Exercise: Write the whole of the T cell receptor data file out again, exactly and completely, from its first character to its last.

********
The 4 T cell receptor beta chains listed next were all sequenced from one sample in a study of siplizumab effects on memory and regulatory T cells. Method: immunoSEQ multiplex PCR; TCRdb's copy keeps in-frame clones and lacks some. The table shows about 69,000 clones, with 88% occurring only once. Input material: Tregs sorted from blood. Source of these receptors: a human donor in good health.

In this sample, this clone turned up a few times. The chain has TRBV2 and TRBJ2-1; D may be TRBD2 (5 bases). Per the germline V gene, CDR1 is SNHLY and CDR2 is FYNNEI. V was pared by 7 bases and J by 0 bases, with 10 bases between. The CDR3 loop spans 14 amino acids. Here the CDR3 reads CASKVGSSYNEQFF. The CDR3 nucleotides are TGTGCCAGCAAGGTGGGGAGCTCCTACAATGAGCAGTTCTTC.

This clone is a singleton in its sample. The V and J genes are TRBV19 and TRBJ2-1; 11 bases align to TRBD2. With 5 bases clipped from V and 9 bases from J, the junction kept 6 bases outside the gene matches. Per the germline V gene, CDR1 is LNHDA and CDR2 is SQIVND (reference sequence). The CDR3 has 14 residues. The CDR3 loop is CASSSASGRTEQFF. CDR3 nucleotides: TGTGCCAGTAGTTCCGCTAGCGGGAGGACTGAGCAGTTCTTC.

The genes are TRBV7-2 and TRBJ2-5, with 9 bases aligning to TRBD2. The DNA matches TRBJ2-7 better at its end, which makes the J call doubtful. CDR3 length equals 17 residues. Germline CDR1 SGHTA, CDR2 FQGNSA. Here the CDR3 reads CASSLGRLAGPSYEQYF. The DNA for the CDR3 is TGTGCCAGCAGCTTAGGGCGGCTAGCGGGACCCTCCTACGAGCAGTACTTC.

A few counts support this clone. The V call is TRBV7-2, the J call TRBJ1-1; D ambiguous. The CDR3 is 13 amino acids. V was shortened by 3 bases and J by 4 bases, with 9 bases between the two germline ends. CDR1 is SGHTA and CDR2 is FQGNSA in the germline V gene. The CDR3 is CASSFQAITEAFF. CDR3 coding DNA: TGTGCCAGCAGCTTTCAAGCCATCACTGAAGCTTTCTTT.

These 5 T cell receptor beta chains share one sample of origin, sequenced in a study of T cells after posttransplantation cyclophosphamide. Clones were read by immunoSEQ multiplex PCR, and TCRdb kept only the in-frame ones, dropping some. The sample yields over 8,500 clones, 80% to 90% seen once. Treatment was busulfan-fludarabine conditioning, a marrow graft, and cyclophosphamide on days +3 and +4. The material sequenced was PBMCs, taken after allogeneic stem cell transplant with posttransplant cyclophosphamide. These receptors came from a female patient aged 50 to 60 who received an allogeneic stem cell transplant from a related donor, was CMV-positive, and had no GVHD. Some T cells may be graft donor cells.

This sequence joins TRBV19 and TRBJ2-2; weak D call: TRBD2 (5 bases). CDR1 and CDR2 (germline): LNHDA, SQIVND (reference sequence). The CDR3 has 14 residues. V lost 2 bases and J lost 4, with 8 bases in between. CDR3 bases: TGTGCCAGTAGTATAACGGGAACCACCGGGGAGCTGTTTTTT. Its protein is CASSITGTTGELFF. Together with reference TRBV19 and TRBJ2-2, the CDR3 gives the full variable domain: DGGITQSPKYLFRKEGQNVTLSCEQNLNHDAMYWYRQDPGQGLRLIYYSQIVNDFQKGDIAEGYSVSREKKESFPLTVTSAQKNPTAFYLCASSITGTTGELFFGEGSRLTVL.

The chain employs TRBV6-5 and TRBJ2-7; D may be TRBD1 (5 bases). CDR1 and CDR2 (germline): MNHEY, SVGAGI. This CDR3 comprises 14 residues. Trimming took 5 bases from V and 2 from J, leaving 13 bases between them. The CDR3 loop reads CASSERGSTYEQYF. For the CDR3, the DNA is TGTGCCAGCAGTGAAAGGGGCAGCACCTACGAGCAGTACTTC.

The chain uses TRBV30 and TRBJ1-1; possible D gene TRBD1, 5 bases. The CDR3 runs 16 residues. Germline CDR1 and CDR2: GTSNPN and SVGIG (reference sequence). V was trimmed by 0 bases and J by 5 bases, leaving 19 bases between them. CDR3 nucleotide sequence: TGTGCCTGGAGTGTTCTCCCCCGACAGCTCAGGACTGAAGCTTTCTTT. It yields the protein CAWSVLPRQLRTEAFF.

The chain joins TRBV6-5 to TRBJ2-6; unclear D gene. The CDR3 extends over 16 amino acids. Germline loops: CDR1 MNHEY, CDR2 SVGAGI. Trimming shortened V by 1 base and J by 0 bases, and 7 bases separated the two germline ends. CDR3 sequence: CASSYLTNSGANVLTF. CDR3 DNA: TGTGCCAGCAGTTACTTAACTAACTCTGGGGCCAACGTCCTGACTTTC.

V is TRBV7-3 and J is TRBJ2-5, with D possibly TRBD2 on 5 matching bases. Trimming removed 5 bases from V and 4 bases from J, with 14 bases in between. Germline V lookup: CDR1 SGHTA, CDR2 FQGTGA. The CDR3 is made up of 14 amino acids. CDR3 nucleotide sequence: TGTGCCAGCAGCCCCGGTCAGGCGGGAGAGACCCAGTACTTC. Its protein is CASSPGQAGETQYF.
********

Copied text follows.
The 4 T cell receptor beta chains listed next were all sequenced from one sample in a study of siplizumab effects on memory and regulatory T cells. Method: immunoSEQ multiplex PCR; TCRdb's copy keeps in-frame clones and lacks some. The table shows about 69,000 clones, with 88% occurring only once. Input material: Tregs sorted from blood. Source of these receptors: a human donor in good health.

In this sample, this clone turned up a few times. The chain has TRBV2 and TRBJ2-1; D may be TRBD2 (5 bases). Per the germline V gene, CDR1 is SNHLY and CDR2 is FYNNEI. V was pared by 7 bases and J by 0 bases, with 10 bases between. The CDR3 loop spans 14 amino acids. Here the CDR3 reads CASKVGSSYNEQFF. The CDR3 nucleotides are TGTGCCAGCAAGGTGGGGAGCTCCTACAATGAGCAGTTCTTC.

This clone is a singleton in its sample. The V and J genes are TRBV19 and TRBJ2-1; 11 bases align to TRBD2. With 5 bases clipped from V and 9 bases from J, the junction kept 6 bases outside the gene matches. Per the germline V gene, CDR1 is LNHDA and CDR2 is SQIVND (reference sequence). The CDR3 has 14 residues. The CDR3 loop is CASSSASGRTEQFF. CDR3 nucleotides: TGTGCCAGTAGTTCCGCTAGCGGGAGGACTGAGCAGTTCTTC.

The genes are TRBV7-2 and TRBJ2-5, with 9 bases aligning to TRBD2. The DNA matches TRBJ2-7 better at its end, which makes the J call doubtful. CDR3 length equals 17 residues. Germline CDR1 SGHTA, CDR2 FQGNSA. Here the CDR3 reads CASSLGRLAGPSYEQYF. The DNA for the CDR3 is TGTGCCAGCAGCTTAGGGCGGCTAGCGGGACCCTCCTACGAGCAGTACTTC.

A few counts support this clone. The V call is TRBV7-2, the J call TRBJ1-1; D ambiguous. The CDR3 is 13 amino acids. V was shortened by 3 bases and J by 4 bases, with 9 bases between the two germline ends. CDR1 is SGHTA and CDR2 is FQGNSA in the germline V gene. The CDR3 is CASSFQAITEAFF. CDR3 coding DNA: TGTGCCAGCAGCTTTCAAGCCATCACTGAAGCTTTCTTT.

These 5 T cell receptor beta chains share one sample of origin, sequenced in a study of T cells after posttransplantation cyclophosphamide. Clones were read by immunoSEQ multiplex PCR, and TCRdb kept only the in-frame ones, dropping some. The sample yields over 8,500 clones, 80% to 90% seen once. Treatment was busulfan-fludarabine conditioning, a marrow graft, and cyclophosphamide on days +3 and +4. The material sequenced was PBMCs, taken after allogeneic stem cell transplant with posttransplant cyclophosphamide. These receptors came from a female patient aged 50 to 60 who received an allogeneic stem cell transplant from a related donor, was CMV-positive, and had no GVHD. Some T cells may be graft donor cells.

This sequence joins TRBV19 and TRBJ2-2; weak D call: TRBD2 (5 bases). CDR1 and CDR2 (germline): LNHDA, SQIVND (reference sequence). The CDR3 has 14 residues. V lost 2 bases and J lost 4, with 8 bases in between. CDR3 bases: TGTGCCAGTAGTATAACGGGAACCACCGGGGAGCTGTTTTTT. Its protein is CASSITGTTGELFF. Together with reference TRBV19 and TRBJ2-2, the CDR3 gives the full variable domain: DGGITQSPKYLFRKEGQNVTLSCEQNLNHDAMYWYRQDPGQGLRLIYYSQIVNDFQKGDIAEGYSVSREKKESFPLTVTSAQKNPTAFYLCASSITGTTGELFFGEGSRLTVL.

The chain employs TRBV6-5 and TRBJ2-7; D may be TRBD1 (5 bases). CDR1 and CDR2 (germline): MNHEY, SVGAGI. This CDR3 comprises 14 residues. Trimming took 5 bases from V and 2 from J, leaving 13 bases between them. The CDR3 loop reads CASSERGSTYEQYF. For the CDR3, the DNA is TGTGCCAGCAGTGAAAGGGGCAGCACCTACGAGCAGTACTTC.

The chain uses TRBV30 and TRBJ1-1; possible D gene TRBD1, 5 bases. The CDR3 runs 16 residues. Germline CDR1 and CDR2: GTSNPN and SVGIG (reference sequence). V was trimmed by 0 bases and J by 5 bases, leaving 19 bases between them. CDR3 nucleotide sequence: TGTGCCTGGAGTGTTCTCCCCCGACAGCTCAGGACTGAAGCTTTCTTT. It yields the protein CAWSVLPRQLRTEAFF.

The chain joins TRBV6-5 to TRBJ2-6; unclear D gene. The CDR3 extends over 16 amino acids. Germline loops: CDR1 MNHEY, CDR2 SVGAGI. Trimming shortened V by 1 base and J by 0 bases, and 7 bases separated the two germline ends. CDR3 sequence: CASSYLTNSGANVLTF. CDR3 DNA: TGTGCCAGCAGTTACTTAACTAACTCTGGGGCCAACGTCCTGACTTTC.

V is TRBV7-3 and J is TRBJ2-5, with D possibly TRBD2 on 5 matching bases. Trimming removed 5 bases from V and 4 bases from J, with 14 bases in between. Germline V lookup: CDR1 SGHTA, CDR2 FQGTGA. The CDR3 is made up of 14 amino acids. CDR3 nucleotide sequence: TGTGCCAGCAGCCCCGGTCAGGCGGGAGAGACCCAGTACTTC. Its protein is CASSPGQAGETQYF.